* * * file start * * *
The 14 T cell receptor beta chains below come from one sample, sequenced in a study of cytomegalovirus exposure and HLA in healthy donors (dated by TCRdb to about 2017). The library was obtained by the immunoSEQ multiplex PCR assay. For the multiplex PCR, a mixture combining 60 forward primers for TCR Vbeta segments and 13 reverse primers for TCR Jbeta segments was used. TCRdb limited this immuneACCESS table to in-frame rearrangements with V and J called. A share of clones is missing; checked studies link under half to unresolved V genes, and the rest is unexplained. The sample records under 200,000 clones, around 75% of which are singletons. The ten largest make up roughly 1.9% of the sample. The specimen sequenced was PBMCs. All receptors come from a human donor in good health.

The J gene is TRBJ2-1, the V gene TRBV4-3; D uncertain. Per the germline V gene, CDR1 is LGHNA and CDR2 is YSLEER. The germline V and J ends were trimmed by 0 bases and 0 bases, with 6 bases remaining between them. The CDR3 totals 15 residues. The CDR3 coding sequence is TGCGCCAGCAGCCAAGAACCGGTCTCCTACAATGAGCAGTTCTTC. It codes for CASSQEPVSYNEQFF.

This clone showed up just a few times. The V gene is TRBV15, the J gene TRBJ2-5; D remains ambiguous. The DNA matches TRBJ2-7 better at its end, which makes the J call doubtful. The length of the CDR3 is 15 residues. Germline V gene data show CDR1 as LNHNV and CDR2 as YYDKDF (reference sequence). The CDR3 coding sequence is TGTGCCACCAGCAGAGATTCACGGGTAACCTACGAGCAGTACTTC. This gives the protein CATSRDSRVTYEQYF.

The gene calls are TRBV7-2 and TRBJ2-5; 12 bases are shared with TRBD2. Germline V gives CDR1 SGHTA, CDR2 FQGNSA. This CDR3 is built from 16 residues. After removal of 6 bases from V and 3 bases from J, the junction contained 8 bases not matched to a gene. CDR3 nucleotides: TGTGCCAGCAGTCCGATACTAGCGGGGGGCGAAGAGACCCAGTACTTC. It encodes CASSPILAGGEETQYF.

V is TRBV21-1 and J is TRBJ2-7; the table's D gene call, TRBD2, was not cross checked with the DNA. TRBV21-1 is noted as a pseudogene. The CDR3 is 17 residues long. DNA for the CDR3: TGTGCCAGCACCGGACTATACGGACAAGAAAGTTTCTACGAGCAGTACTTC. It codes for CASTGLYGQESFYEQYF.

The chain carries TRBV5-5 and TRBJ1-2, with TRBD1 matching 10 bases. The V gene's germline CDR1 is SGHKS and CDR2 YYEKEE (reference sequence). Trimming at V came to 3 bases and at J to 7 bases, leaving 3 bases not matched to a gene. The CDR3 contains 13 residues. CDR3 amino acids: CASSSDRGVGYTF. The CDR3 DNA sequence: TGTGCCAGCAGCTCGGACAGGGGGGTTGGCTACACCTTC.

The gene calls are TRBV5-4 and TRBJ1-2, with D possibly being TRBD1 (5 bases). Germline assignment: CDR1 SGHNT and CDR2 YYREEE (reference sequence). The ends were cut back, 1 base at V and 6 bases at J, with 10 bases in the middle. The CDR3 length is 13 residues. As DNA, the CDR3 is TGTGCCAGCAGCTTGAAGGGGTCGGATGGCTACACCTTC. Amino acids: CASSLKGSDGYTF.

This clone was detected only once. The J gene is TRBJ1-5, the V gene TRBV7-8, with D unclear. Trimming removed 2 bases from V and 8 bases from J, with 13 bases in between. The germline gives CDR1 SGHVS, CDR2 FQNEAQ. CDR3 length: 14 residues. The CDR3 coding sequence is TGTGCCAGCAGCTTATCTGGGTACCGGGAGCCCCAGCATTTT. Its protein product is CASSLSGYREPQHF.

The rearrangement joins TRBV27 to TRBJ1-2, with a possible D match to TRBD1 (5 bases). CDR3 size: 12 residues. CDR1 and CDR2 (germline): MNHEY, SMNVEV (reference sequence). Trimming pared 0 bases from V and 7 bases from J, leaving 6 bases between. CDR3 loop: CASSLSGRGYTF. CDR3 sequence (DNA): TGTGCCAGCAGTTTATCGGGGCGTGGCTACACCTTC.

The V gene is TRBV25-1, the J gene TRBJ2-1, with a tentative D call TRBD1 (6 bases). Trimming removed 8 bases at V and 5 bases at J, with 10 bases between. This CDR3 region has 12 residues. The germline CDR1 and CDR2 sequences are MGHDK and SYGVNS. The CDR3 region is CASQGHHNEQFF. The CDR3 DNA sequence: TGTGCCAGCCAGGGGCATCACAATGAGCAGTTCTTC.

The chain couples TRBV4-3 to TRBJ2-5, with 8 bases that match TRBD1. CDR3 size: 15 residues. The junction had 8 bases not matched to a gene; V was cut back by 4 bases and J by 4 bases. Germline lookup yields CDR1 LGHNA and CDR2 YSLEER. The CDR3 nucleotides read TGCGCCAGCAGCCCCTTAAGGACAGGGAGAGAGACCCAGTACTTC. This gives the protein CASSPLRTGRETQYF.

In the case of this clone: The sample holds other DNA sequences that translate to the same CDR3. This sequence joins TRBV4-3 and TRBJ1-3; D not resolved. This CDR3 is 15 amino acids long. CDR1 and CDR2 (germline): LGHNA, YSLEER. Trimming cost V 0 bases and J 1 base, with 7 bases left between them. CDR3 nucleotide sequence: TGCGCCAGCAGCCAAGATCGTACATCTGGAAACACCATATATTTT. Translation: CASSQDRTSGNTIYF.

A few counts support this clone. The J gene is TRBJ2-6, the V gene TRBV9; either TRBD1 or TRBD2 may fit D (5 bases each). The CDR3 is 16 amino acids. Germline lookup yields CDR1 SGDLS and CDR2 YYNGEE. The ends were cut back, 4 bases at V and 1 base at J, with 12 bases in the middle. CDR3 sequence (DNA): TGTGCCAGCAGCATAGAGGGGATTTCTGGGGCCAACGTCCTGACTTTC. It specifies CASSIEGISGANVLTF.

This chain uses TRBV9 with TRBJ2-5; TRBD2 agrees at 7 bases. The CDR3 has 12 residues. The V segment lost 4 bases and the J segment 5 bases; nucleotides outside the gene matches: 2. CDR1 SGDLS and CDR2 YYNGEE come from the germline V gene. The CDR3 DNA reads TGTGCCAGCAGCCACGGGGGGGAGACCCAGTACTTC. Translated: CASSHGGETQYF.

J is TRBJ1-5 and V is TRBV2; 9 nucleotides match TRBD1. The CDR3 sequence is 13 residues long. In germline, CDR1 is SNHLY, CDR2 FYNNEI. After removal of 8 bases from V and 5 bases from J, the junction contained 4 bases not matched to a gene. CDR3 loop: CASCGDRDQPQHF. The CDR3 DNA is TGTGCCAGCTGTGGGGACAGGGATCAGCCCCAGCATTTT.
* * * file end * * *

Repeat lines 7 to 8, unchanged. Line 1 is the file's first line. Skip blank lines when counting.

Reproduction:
The gene calls are TRBV5-4 and TRBJ1-2, with D possibly being TRBD1 (5 bases). Germline assignment: CDR1 SGHNT and CDR2 YYREEE (reference sequence). The ends were cut back, 1 base at V and 6 bases at J, with 10 bases in the middle. The CDR3 length is 13 residues. As DNA, the CDR3 is TGTGCCAGCAGCTTGAAGGGGTCGGATGGCTACACCTTC. Amino acids: CASSLKGSDGYTF.

This clone was detected only once. The J gene is TRBJ1-5, the V gene TRBV7-8, with D unclear. Trimming removed 2 bases from V and 8 bases from J, with 13 bases in between. The germline gives CDR1 SGHVS, CDR2 FQNEAQ. CDR3 length: 14 residues. The CDR3 coding sequence is TGTGCCAGCAGCTTATCTGGGTACCGGGAGCCCCAGCATTTT. Its protein product is CASSLSGYREPQHF.